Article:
The crucial distinction is between unique users and active users. Pandora does not disclose how it determines a threshold for active usage. But in all traffic and audience statistics, some level of repeat visitation is needed to turn a unique visitor into an active user. By the same token, Apple is not disclosing how many of the 20-million uniques are repeaters.

All repeat visitors are unique within the time period of their activity. But not all uniques are active with more than one visit. There is no industry standard for measuring loyalty, or a level of brand stickiness indicated by active usage. Slightly more than one month after launch, iTunes Radio might and might not have enough history for Apple to develop an internet metric of active usage.

One thing is clear: Apple is not announcing “active usage,” and comparing the “uniqeu” metrics with Pandora’s “active” metric is fuzzy math.

Microsoft’s new Web Playlist dismantles traditional “station” listening

Tuesday, October 22, 2013 - 9:15am

Windows 8.1 was released last week, and with it an updated Xbox Music service. Some of the upgrades to Xbox Music are merely usability features that make interactions easier. But one entirely new feature expands the competency of Xbox Music and creates a brand new listening mode.

Called Web Playlist, the function can connect the Xbox Music app to any web page, and play music referenced on that page. To realize the breakthrough nature of this feature, it’s important to realize that actual music does not need to be on the page. Web Playlist is not grabbing existing files and streaming them. Instead, it is analyzing the page, identifying references to artists and bands, and building a playlist based on those references. Any web page -- a message board, the comment section of a blog post, a music festival promotion -- turns into a relevant streaming music platform.

In effect, Microsoft is positioning Xbox Music to compete against Google Play and iTunes Radio by recruiting the entire web as a dispersed global music service.

Aside from a clever idea and breakthrough underlying technology (provided by The Echo Nest), Web Playlist potentially disrupts consumer behavior. In a year when the online radio/jukebox space has started to seem glutted with overlapping and duplicative services (Slacker copying Songza, Rhapsody mimicking Spotify and Rdio), Microsoft’s new feature separates the user from stand-alone platforms entirely -- except for Microsoft’s, of course -- and unleashes the listener upon the web at large, its musical potential suddenly unlocked.

Time will tell how compelling Web Playlist is, and whether Xbox Music has enough momentum to lift off. It works only in the Windows 8.1 environment, so its market is sharply constrained by platform. Of course, so is iTunes Radio. Perhaps the question is: when will we see this feature replicated by other services? Microsoft built the app, but the underlying intelligence belongs to The Echo Nest, a provider whose technology layer runs through many music services.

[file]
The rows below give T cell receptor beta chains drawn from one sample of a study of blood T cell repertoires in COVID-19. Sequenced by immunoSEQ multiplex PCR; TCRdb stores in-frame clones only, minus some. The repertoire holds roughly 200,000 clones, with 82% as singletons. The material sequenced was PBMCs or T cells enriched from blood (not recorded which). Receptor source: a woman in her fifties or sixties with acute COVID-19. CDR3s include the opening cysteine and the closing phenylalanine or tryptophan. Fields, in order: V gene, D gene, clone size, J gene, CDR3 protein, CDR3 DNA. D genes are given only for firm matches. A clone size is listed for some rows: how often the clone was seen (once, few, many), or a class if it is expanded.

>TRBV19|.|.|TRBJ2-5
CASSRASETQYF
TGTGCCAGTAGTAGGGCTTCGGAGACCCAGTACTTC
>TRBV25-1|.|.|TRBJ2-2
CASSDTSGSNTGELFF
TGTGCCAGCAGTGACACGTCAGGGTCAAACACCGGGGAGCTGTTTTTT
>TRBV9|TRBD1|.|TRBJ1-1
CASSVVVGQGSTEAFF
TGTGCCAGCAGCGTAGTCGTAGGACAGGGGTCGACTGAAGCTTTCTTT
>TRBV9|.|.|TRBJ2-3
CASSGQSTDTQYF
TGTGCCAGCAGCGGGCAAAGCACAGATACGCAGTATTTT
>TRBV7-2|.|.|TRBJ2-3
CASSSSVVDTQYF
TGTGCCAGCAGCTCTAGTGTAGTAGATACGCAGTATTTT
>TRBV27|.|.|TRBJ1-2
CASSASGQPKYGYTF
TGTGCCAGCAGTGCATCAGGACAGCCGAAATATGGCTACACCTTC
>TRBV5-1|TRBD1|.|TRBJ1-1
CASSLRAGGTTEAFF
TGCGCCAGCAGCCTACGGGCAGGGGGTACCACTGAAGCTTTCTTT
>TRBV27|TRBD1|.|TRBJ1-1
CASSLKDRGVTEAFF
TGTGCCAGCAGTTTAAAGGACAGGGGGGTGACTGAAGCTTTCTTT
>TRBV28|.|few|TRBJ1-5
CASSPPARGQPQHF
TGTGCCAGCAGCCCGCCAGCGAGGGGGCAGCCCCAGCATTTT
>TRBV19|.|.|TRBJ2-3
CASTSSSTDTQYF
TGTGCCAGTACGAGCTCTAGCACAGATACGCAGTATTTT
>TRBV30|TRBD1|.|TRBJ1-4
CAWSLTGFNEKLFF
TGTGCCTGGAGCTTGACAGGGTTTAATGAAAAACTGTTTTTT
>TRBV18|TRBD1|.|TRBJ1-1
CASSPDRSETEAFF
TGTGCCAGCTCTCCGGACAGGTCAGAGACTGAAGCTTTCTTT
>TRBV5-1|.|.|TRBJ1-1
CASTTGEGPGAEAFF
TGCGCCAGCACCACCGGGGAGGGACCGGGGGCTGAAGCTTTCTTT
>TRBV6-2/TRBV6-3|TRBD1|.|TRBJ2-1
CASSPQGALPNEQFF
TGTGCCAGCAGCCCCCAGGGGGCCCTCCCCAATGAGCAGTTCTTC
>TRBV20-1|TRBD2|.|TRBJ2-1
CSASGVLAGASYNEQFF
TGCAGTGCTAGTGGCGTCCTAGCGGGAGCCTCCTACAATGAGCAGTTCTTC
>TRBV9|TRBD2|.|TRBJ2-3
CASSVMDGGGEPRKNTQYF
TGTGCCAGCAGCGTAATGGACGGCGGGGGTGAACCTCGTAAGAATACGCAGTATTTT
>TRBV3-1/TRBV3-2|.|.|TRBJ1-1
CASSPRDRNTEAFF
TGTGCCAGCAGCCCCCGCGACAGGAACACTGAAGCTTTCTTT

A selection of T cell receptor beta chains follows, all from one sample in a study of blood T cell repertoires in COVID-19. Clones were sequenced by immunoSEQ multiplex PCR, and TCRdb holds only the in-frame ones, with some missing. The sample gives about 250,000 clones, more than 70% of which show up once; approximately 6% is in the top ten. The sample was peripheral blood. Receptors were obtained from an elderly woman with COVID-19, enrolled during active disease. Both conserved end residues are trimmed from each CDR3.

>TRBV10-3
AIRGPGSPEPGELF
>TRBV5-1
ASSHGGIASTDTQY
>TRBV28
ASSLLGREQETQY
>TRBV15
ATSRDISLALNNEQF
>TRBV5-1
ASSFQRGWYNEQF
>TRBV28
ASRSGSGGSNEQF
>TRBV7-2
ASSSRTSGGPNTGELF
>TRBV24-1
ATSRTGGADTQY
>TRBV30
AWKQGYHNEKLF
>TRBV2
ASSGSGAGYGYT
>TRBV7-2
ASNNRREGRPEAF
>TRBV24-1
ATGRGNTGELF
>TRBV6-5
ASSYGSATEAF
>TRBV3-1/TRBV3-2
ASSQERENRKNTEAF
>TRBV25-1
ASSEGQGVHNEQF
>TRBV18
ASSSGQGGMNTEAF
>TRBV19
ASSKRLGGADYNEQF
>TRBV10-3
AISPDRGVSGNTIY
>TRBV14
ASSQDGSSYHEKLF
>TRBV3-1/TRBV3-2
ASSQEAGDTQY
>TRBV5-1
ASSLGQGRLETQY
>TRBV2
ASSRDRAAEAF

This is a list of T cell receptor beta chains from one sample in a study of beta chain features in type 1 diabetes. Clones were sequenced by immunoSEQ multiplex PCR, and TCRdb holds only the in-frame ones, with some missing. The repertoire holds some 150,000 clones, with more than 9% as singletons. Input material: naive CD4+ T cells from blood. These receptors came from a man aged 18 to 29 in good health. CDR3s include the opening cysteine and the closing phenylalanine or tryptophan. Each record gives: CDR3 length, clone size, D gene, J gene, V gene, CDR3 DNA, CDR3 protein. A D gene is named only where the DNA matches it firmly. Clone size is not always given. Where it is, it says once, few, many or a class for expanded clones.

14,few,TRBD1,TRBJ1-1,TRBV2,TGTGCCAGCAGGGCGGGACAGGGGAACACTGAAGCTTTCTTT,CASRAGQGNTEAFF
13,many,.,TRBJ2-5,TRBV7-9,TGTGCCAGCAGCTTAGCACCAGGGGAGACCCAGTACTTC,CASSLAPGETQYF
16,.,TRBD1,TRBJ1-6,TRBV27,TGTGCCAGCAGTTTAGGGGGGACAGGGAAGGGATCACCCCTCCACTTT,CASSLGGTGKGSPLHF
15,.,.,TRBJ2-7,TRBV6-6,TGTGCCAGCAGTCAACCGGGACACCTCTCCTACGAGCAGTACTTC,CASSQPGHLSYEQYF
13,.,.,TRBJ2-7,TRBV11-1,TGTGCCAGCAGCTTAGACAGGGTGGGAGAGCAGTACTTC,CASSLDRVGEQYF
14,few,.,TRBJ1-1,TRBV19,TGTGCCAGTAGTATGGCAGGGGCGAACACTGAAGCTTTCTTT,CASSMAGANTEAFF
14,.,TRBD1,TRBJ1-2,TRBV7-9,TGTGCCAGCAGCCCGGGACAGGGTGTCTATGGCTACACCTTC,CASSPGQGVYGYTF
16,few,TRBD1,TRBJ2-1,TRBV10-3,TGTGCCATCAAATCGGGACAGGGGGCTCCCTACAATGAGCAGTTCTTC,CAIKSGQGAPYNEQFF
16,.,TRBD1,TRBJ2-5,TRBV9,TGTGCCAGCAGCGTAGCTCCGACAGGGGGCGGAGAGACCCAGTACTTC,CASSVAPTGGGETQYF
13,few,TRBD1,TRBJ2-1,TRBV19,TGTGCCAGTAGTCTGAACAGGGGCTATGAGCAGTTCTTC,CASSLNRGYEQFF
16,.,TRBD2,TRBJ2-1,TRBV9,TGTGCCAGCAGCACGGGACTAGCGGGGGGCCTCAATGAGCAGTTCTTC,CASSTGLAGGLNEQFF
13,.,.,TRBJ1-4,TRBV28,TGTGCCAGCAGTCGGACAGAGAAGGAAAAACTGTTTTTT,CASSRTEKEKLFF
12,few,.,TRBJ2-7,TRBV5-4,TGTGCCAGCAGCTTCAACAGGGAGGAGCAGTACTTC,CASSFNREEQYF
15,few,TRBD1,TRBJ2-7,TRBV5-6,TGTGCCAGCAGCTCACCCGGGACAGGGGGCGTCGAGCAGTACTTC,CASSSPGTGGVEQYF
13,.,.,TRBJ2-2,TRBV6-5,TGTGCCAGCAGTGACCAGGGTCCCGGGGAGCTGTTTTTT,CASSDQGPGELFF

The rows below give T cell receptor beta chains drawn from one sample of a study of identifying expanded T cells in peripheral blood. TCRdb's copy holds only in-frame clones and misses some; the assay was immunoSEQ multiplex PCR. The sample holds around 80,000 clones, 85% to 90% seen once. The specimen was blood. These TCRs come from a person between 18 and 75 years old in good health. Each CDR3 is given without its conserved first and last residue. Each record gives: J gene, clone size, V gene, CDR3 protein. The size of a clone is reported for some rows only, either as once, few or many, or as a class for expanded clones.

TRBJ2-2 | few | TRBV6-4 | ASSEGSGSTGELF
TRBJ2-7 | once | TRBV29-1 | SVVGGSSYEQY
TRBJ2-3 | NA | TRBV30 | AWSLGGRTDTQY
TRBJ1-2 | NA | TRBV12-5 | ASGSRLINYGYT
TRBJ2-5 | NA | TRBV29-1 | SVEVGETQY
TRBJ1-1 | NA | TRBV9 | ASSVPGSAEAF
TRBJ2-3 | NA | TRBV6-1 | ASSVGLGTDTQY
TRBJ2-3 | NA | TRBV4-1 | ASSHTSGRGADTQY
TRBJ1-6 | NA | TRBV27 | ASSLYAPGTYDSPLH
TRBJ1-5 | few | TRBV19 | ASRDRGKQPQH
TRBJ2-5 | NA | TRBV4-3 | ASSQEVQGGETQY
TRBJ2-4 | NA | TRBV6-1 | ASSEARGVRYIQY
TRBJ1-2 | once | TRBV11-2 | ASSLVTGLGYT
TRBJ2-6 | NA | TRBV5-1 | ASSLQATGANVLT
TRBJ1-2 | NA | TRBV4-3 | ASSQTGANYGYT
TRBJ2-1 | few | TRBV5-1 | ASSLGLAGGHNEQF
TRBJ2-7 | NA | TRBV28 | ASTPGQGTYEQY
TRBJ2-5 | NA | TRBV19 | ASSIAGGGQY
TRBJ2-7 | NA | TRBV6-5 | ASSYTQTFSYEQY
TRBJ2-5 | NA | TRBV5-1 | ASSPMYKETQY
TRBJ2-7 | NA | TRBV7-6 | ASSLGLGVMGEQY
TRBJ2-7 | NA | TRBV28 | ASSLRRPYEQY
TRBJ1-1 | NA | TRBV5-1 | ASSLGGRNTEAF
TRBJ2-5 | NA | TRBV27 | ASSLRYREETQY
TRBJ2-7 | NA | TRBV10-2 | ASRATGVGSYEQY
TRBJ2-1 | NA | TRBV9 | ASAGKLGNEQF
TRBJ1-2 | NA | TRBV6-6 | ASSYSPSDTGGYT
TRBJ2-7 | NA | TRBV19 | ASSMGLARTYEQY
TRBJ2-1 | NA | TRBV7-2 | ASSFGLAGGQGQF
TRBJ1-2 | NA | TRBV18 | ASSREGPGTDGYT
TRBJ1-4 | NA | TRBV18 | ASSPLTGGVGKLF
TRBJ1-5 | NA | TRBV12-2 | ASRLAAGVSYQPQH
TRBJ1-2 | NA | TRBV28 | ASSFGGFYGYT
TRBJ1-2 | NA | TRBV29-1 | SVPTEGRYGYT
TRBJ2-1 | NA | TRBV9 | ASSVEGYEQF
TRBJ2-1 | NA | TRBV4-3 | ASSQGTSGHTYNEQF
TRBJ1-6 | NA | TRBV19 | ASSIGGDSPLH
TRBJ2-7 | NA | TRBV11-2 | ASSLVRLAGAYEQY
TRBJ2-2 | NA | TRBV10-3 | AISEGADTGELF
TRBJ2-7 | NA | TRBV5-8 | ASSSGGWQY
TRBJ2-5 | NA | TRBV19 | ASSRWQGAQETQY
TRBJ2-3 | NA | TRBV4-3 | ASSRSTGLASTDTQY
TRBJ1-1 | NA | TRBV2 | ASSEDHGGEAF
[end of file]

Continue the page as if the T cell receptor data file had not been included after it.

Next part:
Stay tuned. RAIN spoke with Jim Lucchese, CEO of The Echo Nest, about Web Playlist, how The Echo Nest’s music analysis compares to Pandora, and what The Echo Nest employees listen to in the office. The interview will appear Wednesday.

Clear Channel cuts revenue deal with Black River Records

Monday, October 21, 2013 - 11:00am

Adding to its portfolio of custom royalty-payment deals with record labels, Clear Channel reached an agreement with Black River Records, a country label whose roster includes Kelly Pickler, Craig Morgan, and Glen Templeton.

Details were not announced, but this deal could be modeled on previously-struck arrangements with Warner Music Group and smaller labels like Big Machine, Glassnote, Dualtone, Naxos, and Suburban Noize. The template includes new royalty payments to the label for terrestrial airplay, a cost that radio stations are legally exempt from paying under U.S. regulations. In the Warner Music deal, the label agreed to lower royalties for streaming play of its content by Clear Channel webcasts, where the statutory exemption does not hold. There is also a promotional component to that agreement, wherein Clear Channel stations commit to featuring WMG albums and artists.

Revenue-share deals that follow along these lines are sometimes skeptically considered a new form of payola. (See this critical article in Forbes.) The reasoning is that by giving up a portion of streaming revenue, which is bound to grow in the future, the label is essentially paying radio for promotion, plus a royalty for terrestrial play, which might shrink in the future.

Putting aside legal theories, it is deal-making like this which provides the radio industry with a rationale for rejecting governmental attempts to force radio into paying performance royalties to labels and artists for terrestrial play. The most recent proposed legislation is the Free Market Royalty Act, which would force royalty negotiations between broadcast radio and labels. (See RAIN coverage here.) The idea behind the slate of rev-share deals is to stitch together broadcast and webcast into a single royalty-paying framework.